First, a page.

Professor Y.S. Lee is currently heading the Law and Development Institute. He has taught at law schools and business schools throughout the United States, Asia, and Australia, and practiced law at government and leading law firms internationally. He graduated in economics with academic distinction from the University of California at Berkeley and studied law at the University of Cambridge. Author of Reclaiming Development in the World Trading System (Cambridge University Press, 2009), Safeguard Measures in World Trade: The Legal Analysis (Kluwer Law International, 2007), and Economic Development through World Trade: A Developing World Perspective (Kluwer Law International, 2008), Professor Lee has published widely in the areas of international trade law and economic development with leading publishers in the United States, Europe and Asia. His recent work has been focused on the impact that domestic and international legal systems, particularly the legal framework for international trade, has on economic development. He is currently an associate editor of the Journal of World Trade and the founding editor-in-chief of the Law and Development Review.
Presentation Summary: Theoretical Basis and Regulatory Framework for Microtrade: Combining Volunteerism with International Trade towards Poverty Elimination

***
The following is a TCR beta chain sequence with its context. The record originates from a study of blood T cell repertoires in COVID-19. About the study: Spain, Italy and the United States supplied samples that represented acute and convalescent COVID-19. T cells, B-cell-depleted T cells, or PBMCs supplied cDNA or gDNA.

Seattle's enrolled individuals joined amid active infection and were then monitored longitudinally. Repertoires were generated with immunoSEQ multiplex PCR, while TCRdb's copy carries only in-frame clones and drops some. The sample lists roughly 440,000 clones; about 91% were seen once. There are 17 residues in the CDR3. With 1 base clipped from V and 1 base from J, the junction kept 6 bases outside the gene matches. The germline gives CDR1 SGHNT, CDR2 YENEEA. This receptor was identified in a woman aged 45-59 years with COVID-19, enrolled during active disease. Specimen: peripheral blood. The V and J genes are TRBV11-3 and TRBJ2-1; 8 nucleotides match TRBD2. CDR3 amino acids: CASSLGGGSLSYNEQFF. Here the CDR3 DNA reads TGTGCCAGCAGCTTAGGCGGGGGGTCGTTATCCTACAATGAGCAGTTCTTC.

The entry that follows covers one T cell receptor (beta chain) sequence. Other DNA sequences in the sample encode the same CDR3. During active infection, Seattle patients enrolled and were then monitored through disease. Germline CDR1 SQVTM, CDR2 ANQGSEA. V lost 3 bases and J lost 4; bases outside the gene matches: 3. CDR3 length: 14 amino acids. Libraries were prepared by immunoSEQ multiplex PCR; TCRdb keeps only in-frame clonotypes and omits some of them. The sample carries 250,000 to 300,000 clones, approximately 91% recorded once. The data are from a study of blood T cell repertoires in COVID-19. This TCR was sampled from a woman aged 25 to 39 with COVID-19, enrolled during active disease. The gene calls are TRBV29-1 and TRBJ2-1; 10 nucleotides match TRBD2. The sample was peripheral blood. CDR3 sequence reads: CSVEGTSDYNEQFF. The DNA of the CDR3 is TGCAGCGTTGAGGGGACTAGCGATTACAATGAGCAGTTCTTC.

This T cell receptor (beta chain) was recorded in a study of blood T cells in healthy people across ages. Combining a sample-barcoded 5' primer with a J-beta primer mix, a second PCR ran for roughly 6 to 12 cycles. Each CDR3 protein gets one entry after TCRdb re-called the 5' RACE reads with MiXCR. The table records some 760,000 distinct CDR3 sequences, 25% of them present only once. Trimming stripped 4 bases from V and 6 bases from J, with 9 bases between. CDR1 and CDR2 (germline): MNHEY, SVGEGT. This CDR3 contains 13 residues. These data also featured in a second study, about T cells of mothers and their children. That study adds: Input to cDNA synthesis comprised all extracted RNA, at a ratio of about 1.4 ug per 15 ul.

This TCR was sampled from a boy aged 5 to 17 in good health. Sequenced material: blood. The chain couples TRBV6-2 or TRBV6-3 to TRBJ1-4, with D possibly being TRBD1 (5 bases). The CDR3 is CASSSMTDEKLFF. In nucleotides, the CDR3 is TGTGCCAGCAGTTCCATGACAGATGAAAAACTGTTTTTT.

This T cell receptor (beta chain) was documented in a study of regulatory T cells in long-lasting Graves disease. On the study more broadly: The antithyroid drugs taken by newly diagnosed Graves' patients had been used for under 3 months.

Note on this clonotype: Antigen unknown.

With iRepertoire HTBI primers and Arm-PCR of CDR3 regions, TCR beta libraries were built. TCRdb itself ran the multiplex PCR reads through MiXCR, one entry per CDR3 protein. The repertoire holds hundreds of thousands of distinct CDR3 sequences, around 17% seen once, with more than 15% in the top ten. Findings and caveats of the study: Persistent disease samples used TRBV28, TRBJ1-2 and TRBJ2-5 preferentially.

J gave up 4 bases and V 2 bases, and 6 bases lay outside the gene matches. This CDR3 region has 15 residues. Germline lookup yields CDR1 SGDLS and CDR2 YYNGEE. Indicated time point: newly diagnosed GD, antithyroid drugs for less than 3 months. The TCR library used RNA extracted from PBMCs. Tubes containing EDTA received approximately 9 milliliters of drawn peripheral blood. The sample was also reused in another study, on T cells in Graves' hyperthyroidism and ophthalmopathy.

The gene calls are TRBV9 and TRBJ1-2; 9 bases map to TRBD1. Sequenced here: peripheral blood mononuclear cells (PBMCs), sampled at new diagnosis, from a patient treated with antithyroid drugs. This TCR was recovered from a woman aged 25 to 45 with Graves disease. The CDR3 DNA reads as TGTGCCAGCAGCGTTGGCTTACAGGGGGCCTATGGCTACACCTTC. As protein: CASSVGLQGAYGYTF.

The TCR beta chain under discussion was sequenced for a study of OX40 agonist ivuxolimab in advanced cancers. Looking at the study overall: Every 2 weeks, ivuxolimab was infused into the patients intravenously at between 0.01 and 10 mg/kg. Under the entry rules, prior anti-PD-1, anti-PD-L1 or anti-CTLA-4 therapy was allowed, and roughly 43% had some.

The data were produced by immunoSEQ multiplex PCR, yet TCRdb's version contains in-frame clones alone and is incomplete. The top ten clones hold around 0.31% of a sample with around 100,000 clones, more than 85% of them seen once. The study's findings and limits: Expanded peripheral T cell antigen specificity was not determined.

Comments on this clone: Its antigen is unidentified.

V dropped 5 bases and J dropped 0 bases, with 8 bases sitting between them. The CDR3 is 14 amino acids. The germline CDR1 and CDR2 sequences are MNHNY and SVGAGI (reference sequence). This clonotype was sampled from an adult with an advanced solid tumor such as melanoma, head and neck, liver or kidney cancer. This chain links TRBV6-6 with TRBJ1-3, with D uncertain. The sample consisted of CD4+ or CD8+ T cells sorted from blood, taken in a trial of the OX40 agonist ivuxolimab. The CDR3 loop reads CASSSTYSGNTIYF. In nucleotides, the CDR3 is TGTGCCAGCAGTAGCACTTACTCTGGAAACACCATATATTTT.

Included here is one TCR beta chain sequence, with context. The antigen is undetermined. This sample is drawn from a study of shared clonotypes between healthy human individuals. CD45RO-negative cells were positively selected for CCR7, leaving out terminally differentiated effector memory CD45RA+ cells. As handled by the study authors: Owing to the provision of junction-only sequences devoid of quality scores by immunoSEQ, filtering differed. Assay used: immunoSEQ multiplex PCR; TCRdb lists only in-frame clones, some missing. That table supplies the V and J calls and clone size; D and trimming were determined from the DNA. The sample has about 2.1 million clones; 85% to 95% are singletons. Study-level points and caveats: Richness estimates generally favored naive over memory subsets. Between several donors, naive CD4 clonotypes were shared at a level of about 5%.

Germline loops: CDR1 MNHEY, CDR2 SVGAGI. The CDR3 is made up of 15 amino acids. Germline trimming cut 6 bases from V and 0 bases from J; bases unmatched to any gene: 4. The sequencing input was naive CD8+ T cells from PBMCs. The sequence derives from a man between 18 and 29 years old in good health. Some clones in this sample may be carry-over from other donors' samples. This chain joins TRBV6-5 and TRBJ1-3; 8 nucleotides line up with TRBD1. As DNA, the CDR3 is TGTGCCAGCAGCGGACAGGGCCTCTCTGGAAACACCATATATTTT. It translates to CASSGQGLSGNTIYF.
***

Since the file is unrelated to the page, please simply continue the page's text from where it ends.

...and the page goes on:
International trade has been a vehicle for successful economic development for some developing economies in East Asia, including South Korea, Taiwan, Hong Kong, Singapore, and more recently, China. With the success of their trade-based economic development policies and the export-driven development strategy, all of these countries escaped from poverty. Can other developing countries duplicate this success and also bring their populations out of poverty? Some factors, including political stability, organized government support, educated workforce, availability of foreign markets, and financial resources such as foreign loans, have been considered essential for the success of this export-driven economic development strategy. These factors are not present in many developing countries, particularly least-developed countries (LDCs), thus making it difficult for them to pursue successful trade-based development policies to break the circle of poverty. Professor Lee suggests "microtrade," defined as international trade of small quantities of locally-produced products (LPPs) produced on a small scale, as an alternative way to provide those living in LDCs with income sufficient to reduce or eliminate poverty. Microtrade, unlike the export-driven development policies undertaken at a national level, is not based on the development of large-scale export industries, which cannot be initiated by many LDCs. Professor Lee will present the theoretical basis of microtrade and its regulatory framework from the perspective of international trade law.